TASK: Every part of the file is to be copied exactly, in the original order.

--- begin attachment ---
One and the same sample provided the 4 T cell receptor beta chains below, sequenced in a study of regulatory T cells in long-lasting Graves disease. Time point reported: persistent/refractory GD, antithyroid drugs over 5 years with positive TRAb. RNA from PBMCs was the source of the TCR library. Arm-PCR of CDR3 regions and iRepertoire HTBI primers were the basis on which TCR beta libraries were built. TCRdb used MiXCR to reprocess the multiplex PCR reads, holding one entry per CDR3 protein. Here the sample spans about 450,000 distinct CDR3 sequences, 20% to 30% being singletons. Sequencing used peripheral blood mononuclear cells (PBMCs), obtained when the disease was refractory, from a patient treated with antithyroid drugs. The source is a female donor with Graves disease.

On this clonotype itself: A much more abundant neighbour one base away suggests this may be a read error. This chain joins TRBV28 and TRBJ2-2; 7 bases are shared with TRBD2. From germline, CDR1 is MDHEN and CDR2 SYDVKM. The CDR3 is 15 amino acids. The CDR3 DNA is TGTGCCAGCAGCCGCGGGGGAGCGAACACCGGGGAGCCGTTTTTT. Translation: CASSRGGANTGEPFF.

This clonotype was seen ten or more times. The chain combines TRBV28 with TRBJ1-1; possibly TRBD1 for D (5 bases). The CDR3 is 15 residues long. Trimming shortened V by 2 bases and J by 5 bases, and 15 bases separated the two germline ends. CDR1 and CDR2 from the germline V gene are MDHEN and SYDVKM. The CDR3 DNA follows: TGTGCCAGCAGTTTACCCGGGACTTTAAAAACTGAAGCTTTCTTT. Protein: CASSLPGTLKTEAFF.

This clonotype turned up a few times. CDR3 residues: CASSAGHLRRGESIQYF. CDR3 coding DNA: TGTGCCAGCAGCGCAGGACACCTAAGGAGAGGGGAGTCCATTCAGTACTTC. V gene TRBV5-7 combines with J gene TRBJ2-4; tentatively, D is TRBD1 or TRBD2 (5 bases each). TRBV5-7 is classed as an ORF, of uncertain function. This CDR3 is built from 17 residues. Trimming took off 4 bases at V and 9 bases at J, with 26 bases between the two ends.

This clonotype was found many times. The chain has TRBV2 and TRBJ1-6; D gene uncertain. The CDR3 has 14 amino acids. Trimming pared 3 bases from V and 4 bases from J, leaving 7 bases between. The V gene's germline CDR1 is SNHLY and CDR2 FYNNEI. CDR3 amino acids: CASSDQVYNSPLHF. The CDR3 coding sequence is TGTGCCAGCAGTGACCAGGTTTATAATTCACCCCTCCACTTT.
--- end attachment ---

One and the same sample provided the 4 T cell receptor beta chains below, sequenced in a study of regulatory T cells in long-lasting Graves disease. Time point reported: persistent/refractory GD, antithyroid drugs over 5 years with positive TRAb. RNA from PBMCs was the source of the TCR library. Arm-PCR of CDR3 regions and iRepertoire HTBI primers were the basis on which TCR beta libraries were built. TCRdb used MiXCR to reprocess the multiplex PCR reads, holding one entry per CDR3 protein. Here the sample spans about 450,000 distinct CDR3 sequences, 20% to 30% being singletons. Sequencing used peripheral blood mononuclear cells (PBMCs), obtained when the disease was refractory, from a patient treated with antithyroid drugs. The source is a female donor with Graves disease.

On this clonotype itself: A much more abundant neighbour one base away suggests this may be a read error. This chain joins TRBV28 and TRBJ2-2; 7 bases are shared with TRBD2. From germline, CDR1 is MDHEN and CDR2 SYDVKM. The CDR3 is 15 amino acids. The CDR3 DNA is TGTGCCAGCAGCCGCGGGGGAGCGAACACCGGGGAGCCGTTTTTT. Translation: CASSRGGANTGEPFF.

This clonotype was seen ten or more times. The chain combines TRBV28 with TRBJ1-1; possibly TRBD1 for D (5 bases). The CDR3 is 15 residues long. Trimming shortened V by 2 bases and J by 5 bases, and 15 bases separated the two germline ends. CDR1 and CDR2 from the germline V gene are MDHEN and SYDVKM. The CDR3 DNA follows: TGTGCCAGCAGTTTACCCGGGACTTTAAAAACTGAAGCTTTCTTT. Protein: CASSLPGTLKTEAFF.

This clonotype turned up a few times. CDR3 residues: CASSAGHLRRGESIQYF. CDR3 coding DNA: TGTGCCAGCAGCGCAGGACACCTAAGGAGAGGGGAGTCCATTCAGTACTTC. V gene TRBV5-7 combines with J gene TRBJ2-4; tentatively, D is TRBD1 or TRBD2 (5 bases each). TRBV5-7 is classed as an ORF, of uncertain function. This CDR3 is built from 17 residues. Trimming took off 4 bases at V and 9 bases at J, with 26 bases between the two ends.

This clonotype was found many times. The chain has TRBV2 and TRBJ1-6; D gene uncertain. The CDR3 has 14 amino acids. Trimming pared 3 bases from V and 4 bases from J, leaving 7 bases between. The V gene's germline CDR1 is SNHLY and CDR2 FYNNEI. CDR3 amino acids: CASSDQVYNSPLHF. The CDR3 coding sequence is TGTGCCAGCAGTGACCAGGTTTATAATTCACCCCTCCACTTT.